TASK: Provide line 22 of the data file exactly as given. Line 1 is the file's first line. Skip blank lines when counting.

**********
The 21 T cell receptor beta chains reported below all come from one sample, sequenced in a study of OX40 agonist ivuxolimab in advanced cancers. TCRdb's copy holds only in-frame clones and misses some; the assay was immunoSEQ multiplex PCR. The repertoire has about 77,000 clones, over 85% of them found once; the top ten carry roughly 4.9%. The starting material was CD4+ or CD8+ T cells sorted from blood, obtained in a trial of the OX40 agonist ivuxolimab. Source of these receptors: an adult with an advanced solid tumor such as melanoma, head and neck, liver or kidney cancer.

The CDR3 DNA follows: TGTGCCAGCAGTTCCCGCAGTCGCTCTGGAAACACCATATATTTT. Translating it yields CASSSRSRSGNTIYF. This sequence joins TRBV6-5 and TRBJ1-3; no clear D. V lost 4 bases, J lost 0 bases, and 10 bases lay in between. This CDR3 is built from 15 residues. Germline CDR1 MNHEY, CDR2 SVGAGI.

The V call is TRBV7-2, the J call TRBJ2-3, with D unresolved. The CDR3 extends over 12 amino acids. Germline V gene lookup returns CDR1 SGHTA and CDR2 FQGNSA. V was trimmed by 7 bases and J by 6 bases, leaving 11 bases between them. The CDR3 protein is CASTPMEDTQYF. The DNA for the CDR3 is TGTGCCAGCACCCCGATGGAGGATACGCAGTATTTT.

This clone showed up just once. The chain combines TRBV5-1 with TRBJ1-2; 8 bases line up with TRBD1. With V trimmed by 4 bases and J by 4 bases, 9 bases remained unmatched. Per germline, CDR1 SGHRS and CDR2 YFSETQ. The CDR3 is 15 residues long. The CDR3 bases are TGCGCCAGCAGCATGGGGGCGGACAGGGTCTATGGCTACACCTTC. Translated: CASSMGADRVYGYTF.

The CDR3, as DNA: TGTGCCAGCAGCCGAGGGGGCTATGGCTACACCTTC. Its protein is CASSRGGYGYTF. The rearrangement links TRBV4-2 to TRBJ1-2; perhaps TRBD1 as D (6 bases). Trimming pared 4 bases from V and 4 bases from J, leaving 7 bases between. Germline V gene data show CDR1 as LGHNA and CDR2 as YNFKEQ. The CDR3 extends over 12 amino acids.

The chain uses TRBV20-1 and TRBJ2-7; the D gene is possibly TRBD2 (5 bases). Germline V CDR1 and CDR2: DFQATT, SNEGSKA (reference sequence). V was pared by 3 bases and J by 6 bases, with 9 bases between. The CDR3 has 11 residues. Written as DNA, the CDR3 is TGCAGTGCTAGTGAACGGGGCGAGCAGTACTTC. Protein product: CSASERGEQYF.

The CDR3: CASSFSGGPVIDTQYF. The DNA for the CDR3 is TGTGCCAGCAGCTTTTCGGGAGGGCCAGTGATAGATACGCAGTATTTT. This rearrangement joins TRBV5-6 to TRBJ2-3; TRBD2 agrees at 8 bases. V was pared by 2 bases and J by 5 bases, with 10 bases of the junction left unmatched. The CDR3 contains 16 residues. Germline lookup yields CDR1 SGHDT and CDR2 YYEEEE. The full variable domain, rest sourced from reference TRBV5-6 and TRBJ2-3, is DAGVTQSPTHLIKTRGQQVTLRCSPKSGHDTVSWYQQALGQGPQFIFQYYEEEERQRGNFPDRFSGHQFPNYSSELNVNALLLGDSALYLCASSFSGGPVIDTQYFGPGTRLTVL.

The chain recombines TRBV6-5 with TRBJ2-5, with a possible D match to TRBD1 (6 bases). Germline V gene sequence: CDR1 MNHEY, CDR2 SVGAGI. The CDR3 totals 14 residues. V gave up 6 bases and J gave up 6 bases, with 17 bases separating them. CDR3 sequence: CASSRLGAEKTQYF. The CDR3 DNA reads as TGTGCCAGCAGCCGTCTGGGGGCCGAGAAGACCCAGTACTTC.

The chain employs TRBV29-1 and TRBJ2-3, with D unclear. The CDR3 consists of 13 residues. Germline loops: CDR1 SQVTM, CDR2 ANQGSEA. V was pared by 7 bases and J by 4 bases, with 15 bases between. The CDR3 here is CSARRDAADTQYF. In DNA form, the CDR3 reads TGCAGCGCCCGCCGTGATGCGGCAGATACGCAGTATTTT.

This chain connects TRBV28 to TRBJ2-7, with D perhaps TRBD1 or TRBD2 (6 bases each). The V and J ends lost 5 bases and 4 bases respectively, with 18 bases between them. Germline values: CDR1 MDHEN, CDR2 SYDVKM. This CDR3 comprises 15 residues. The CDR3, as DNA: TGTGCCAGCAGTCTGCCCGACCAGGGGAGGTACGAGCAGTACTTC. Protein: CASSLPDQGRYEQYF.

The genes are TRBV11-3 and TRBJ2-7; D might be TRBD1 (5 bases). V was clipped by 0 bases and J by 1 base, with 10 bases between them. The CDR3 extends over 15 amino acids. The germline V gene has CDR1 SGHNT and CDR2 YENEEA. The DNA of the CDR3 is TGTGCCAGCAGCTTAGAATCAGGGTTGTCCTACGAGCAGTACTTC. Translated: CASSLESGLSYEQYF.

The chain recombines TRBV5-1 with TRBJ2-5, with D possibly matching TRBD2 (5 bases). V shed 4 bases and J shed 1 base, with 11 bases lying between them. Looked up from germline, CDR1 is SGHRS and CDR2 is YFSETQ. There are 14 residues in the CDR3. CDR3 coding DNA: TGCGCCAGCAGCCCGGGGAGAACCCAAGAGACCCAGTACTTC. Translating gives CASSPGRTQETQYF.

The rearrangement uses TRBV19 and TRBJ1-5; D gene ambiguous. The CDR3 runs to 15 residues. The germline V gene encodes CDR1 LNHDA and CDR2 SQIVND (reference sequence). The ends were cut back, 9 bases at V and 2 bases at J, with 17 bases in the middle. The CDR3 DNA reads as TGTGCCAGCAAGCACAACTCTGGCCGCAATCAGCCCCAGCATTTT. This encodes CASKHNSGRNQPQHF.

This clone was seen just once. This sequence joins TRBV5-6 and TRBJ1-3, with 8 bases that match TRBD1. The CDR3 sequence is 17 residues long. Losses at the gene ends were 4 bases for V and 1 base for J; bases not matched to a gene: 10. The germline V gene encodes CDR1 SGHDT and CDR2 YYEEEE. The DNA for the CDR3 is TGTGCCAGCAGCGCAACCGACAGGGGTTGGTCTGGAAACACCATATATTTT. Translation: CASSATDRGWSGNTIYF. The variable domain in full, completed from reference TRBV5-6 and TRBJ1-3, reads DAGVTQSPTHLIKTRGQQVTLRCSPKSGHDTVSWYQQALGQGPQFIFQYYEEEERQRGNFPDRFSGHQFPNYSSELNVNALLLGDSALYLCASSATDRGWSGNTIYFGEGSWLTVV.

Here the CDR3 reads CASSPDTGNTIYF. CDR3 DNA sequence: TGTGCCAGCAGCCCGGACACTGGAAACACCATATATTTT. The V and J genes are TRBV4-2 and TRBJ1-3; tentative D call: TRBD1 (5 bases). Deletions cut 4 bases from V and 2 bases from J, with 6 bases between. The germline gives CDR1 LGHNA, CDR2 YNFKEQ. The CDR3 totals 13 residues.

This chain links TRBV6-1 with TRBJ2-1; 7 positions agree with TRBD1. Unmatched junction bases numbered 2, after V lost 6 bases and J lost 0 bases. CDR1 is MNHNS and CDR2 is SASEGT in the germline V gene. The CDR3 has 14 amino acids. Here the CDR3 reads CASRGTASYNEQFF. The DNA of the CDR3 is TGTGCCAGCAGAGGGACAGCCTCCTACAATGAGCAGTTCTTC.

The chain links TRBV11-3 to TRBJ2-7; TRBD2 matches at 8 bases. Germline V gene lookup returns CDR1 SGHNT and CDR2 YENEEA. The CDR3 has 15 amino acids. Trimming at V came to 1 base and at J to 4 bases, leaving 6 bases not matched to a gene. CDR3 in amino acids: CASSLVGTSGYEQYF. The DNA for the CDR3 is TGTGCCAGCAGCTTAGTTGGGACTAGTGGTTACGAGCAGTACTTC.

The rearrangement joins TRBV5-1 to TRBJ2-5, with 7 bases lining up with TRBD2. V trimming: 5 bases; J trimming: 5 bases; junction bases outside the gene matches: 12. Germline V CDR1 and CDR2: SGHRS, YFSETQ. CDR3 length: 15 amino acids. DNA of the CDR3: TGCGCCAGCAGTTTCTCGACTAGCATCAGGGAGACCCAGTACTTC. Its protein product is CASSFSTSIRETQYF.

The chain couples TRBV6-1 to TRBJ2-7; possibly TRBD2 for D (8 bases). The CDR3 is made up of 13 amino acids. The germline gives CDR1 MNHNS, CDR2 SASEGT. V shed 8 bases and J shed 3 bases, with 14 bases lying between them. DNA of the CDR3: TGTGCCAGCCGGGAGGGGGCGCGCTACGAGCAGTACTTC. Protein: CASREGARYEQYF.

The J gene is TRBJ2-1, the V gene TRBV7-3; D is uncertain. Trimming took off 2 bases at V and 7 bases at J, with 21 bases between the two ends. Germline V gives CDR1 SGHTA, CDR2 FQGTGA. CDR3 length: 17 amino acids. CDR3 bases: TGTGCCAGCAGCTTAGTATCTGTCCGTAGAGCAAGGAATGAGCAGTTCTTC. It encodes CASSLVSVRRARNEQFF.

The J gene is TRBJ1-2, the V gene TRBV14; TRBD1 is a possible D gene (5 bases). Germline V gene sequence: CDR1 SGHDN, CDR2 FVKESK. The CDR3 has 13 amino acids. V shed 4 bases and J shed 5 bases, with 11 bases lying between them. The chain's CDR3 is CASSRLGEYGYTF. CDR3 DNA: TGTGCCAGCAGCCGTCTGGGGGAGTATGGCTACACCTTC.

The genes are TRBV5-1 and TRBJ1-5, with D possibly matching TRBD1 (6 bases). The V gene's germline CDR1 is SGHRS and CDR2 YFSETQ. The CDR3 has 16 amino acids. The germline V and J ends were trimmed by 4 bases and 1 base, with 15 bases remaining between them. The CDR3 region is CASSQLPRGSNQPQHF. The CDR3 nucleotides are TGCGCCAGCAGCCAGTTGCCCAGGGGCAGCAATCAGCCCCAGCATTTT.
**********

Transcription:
The genes are TRBV5-1 and TRBJ1-5, with D possibly matching TRBD1 (6 bases). The V gene's germline CDR1 is SGHRS and CDR2 YFSETQ. The CDR3 has 16 amino acids. The germline V and J ends were trimmed by 4 bases and 1 base, with 15 bases remaining between them. The CDR3 region is CASSQLPRGSNQPQHF. The CDR3 nucleotides are TGCGCCAGCAGCCAGTTGCCCAGGGGCAGCAATCAGCCCCAGCATTTT.